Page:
Osteomyelitis (osteo- derived from the Greek word osteon, meaning bone, myelo- meaning marrow, and -itis meaning inflammation) simply means an infection of the bone or bone marrow. It can be usefully subclassified on the basis of the causative organism (pyogenic bacteria or mycobacteria), the route, duration and anatomic location of the infection.
CauseAge group Most common organisms
Newborns (younger than 4 mo) S. aureus, Enterobacter species, and group A and B Streptococcus species
Children (aged 4 mo to 4 y) S. aureus, group A Streptococcus species, Haemophilus influenzae, and Enterobacter species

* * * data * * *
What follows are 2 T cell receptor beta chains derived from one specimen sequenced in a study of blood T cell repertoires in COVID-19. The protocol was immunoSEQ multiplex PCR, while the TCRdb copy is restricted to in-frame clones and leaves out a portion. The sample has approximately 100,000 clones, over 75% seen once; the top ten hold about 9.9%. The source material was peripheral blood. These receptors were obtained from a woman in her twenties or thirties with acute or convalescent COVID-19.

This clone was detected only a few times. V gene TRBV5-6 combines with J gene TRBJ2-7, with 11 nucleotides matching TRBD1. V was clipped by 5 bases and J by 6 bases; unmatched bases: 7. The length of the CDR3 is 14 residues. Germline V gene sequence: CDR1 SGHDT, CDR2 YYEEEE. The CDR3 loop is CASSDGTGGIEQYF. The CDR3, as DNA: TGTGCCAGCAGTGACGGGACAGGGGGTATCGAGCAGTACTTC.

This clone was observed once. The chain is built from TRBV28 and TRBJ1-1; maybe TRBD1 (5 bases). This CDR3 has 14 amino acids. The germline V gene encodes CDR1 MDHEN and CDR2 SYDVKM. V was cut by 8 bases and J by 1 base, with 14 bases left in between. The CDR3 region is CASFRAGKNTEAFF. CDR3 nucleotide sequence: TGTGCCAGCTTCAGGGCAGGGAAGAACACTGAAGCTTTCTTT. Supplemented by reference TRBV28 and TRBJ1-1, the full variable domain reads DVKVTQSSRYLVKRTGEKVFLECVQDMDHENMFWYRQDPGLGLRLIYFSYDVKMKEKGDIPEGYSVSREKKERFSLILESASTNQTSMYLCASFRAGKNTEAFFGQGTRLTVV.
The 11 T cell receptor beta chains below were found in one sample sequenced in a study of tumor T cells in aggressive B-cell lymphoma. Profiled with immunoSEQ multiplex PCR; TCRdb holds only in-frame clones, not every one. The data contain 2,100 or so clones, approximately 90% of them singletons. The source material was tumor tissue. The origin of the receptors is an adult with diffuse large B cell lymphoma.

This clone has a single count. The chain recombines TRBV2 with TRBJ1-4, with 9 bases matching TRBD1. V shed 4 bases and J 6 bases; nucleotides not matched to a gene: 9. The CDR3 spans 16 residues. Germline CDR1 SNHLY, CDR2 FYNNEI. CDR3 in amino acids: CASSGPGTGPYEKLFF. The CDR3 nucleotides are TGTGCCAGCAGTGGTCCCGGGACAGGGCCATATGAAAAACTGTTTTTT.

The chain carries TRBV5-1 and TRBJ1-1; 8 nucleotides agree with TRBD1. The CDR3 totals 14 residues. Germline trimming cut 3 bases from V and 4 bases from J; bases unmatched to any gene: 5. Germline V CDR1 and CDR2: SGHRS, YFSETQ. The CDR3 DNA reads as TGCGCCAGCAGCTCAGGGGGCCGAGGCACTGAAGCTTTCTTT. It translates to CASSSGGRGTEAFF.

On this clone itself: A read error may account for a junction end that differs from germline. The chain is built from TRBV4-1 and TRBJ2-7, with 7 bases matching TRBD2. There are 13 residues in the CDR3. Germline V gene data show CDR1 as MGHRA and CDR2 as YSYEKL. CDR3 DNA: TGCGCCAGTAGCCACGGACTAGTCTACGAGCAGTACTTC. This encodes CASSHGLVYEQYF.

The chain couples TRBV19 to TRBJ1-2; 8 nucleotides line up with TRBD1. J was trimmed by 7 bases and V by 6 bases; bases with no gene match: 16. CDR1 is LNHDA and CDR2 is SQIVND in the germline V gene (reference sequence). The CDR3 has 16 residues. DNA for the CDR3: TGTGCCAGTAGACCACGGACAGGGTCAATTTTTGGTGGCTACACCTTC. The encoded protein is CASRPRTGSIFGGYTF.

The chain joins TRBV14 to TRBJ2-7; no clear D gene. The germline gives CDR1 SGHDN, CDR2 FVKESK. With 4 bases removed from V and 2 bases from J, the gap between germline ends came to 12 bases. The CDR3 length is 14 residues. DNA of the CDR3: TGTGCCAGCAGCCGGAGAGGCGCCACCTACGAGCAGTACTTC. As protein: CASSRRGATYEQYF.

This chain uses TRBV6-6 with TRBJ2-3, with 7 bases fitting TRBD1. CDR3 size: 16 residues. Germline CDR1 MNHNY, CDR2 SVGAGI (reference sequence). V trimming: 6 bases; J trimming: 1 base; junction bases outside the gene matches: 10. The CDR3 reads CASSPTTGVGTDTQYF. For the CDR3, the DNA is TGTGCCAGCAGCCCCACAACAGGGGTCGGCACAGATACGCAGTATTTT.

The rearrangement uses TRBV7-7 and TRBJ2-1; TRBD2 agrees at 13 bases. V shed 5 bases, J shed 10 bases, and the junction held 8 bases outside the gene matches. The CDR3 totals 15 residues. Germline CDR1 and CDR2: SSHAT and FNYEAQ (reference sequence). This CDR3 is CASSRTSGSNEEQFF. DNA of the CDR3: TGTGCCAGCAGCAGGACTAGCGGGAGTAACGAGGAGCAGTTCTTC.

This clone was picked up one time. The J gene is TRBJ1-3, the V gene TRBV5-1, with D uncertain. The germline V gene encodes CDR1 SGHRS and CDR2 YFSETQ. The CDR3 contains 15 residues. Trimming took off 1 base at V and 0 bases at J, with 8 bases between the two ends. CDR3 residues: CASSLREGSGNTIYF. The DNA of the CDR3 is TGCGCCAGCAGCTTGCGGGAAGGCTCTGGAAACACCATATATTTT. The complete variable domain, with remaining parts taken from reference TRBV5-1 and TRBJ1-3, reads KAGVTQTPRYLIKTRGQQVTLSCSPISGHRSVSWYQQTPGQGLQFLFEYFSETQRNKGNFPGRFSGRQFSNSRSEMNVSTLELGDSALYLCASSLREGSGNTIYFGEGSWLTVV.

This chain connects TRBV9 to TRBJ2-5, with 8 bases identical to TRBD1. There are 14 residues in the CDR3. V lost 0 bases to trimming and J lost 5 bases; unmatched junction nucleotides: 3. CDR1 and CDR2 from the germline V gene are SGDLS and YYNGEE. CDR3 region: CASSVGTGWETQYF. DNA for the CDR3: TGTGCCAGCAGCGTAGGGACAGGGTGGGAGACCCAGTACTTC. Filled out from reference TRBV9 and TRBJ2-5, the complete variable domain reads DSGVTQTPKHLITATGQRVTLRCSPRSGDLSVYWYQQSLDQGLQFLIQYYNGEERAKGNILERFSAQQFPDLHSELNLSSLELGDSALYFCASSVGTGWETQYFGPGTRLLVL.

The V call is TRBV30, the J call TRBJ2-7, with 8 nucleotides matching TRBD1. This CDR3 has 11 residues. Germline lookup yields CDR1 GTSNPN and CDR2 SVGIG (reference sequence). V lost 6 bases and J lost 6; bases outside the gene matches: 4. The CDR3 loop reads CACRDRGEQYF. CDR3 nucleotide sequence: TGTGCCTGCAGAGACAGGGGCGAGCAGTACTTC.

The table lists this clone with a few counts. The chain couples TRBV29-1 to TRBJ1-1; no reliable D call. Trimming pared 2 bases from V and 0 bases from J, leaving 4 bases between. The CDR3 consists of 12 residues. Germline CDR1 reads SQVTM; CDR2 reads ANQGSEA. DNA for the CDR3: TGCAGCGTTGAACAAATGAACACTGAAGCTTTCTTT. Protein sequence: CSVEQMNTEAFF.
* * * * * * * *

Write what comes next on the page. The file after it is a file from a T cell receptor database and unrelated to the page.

Children, adolescents (aged 4 y to adult) S. aureus (80%), group A Streptococcus species, H. influenzae, and Enterobacter species
Adult S. aureus and occasionally Enterobacter or Streptococcus species
Sickle Cell Anemia Patients Salmonella species
Diagnosis of osteomyelitis is often based on radiologic results showing a lytic center with a ring of sclerosis. Culture of material taken from a bone biopsy is needed to identify the specific pathogen; alternative sampling methods such as needle puncture or surface swabs are easier to perform, but do not produce reliable results.
Factors that may commonly complicate osteomyelitis are fractures of the bone, amyloidosis, endocarditis, or sepsis.
Osteomyelitis of the tibia of a young child showing numerous abscesses in the bone as radiolucency.